To assess the role of fetal magnetic resonance imaging (MRI) in detecting associated anomalies in fetuses presenting with mild and moderate isolated ventriculomegaly (VM) undergoing multiplanar ultrasound (US) evaluation of fetal brain.
Multicenter, retrospective, cohort study involving 15 referral fetal medicine centers in Italy, United Kingdom, and Spain. Inclusion criteria were fetuses affected by isolated VM on US, defined as VM with normal karyotype and no other additional central nervous system (CNS) and extra-CNS anomalies on US, undergoing detailed assessment of fetal brain via a multiplanar approach as suggested by ISUOG guidelines on fetal neurosonogram. The primary outcome of the study was to report the rate of additional CNS anomalies detected exclusively at prenatal MRI and missed at US, while the secondary aim was to estimate the incidence of additional anomalies detected exclusively after birth and missed at prenatal imaging (US and MRI). Sub-group analyses according to the gestational age at MRI (< vs ≥ 24 weeks of gestation), laterality of VM (unilateral vs bilateral), and severity of dilatation (mild vs moderate VM) were also performed.
Five-hundreds and fifty-six fetuses with a prenatal diagnosis of isolated fetal VM on US were included in the analysis. Additional structural anomalies were detected at prenatal MRI and missed at US in 5.4% (95% CI 3.8-7.6) of cases. When considering the type of anomalies, supra-tentorial intra-cranial hemorrhage was detected on MRI in 26.7% of fetuses, while polymicrogyria and lissencephaly in 20.0% and 13.3% of cases, respectively. Hypoplasia of the corpus callosum was detected at MRI in 6.7% of cases, while dysgenesis in 3.3%. Fetuses with an associated anomaly detected only at MRI were more likely to have moderate compared to mild VM (60.0% vs 17.7%, p<0.001), while there was no significant difference between the proportion of cases with bilateral VM between the two groups (p=0.2). The results of the logistic regression analysis showed that maternal body mass index (OR: 0.85, 95% CI 0.7-0.99, p= 0.030), the presence of moderate VM (OR: 5.8, 95% CI 2.6-13.4, p<0.001) and gestational age at MRI ≥24 weeks of gestation (OR: 4.1, 95% CI 1.1-15.3, p= 0.038) were independently associated with the probability of detecting associated anomalies at MRI. Associated anomalies were detected exclusively at birth and missed at prenatal imaging in 3.8% of cases.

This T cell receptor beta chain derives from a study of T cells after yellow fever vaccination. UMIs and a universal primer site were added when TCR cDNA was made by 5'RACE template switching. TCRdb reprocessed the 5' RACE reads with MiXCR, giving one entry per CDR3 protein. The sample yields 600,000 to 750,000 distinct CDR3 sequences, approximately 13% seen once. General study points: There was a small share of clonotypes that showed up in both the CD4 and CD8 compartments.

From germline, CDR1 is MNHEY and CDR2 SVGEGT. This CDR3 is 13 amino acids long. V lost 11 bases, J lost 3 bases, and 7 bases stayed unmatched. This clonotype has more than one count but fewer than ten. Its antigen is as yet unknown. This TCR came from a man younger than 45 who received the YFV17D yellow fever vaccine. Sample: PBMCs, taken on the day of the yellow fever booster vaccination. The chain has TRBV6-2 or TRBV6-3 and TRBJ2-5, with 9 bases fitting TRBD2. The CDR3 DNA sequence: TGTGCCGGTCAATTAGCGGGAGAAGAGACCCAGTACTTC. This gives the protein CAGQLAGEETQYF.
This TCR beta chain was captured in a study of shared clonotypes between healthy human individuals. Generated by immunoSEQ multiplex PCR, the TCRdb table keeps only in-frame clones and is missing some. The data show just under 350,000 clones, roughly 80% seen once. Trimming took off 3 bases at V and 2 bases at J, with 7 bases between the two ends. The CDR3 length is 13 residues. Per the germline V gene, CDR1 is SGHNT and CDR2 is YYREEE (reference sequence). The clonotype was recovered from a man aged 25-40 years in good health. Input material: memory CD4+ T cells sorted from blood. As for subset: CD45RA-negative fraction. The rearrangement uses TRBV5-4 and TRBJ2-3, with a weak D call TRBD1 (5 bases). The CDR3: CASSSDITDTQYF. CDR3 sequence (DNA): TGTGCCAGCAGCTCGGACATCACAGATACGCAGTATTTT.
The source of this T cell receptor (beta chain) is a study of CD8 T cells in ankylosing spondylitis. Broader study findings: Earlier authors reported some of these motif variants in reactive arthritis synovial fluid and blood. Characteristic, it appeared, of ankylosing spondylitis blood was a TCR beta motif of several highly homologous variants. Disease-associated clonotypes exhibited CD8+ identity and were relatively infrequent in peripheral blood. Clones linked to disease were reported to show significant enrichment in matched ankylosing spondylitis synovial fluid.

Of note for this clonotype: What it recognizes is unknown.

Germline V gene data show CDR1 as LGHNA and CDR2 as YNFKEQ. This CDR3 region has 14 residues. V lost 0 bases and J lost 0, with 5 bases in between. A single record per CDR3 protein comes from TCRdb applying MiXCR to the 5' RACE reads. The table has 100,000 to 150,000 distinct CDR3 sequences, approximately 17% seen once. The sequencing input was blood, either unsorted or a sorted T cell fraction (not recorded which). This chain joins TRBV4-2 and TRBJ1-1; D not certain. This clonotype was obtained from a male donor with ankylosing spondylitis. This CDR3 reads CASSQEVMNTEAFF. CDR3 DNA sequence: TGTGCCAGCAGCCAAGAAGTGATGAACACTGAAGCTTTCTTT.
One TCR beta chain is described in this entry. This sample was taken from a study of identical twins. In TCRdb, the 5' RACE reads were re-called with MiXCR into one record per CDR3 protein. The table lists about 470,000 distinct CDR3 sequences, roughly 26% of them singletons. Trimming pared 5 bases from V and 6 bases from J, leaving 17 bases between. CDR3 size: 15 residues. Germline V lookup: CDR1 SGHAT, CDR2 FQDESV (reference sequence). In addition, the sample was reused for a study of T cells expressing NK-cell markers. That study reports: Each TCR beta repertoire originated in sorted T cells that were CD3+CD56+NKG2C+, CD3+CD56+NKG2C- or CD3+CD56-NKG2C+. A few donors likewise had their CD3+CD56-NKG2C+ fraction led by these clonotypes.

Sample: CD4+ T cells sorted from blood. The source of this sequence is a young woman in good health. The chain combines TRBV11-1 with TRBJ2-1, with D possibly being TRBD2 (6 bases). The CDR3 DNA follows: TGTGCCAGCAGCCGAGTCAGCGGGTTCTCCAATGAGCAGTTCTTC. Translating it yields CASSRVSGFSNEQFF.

The rate of associated fetal anomalies missed at US and detected only at fetal MRI in fetuses with isolated mild and moderate VM undergoing neurosonography is lower than that previously reported. The large majority of these anomalies are difficult to detect on ultrasound. The findings from this study support the practice of MRI assessment in every fetus with a prenatal diagnosis of VM, although parents can be reassured of the low risk of associated anomalies, when VM is isolated on US. This article is protected by copyright. All rights reserved.
- central nervous system
- fetal magnetic resonance imaging
- fetal ultrasound
- prenatal diagnosis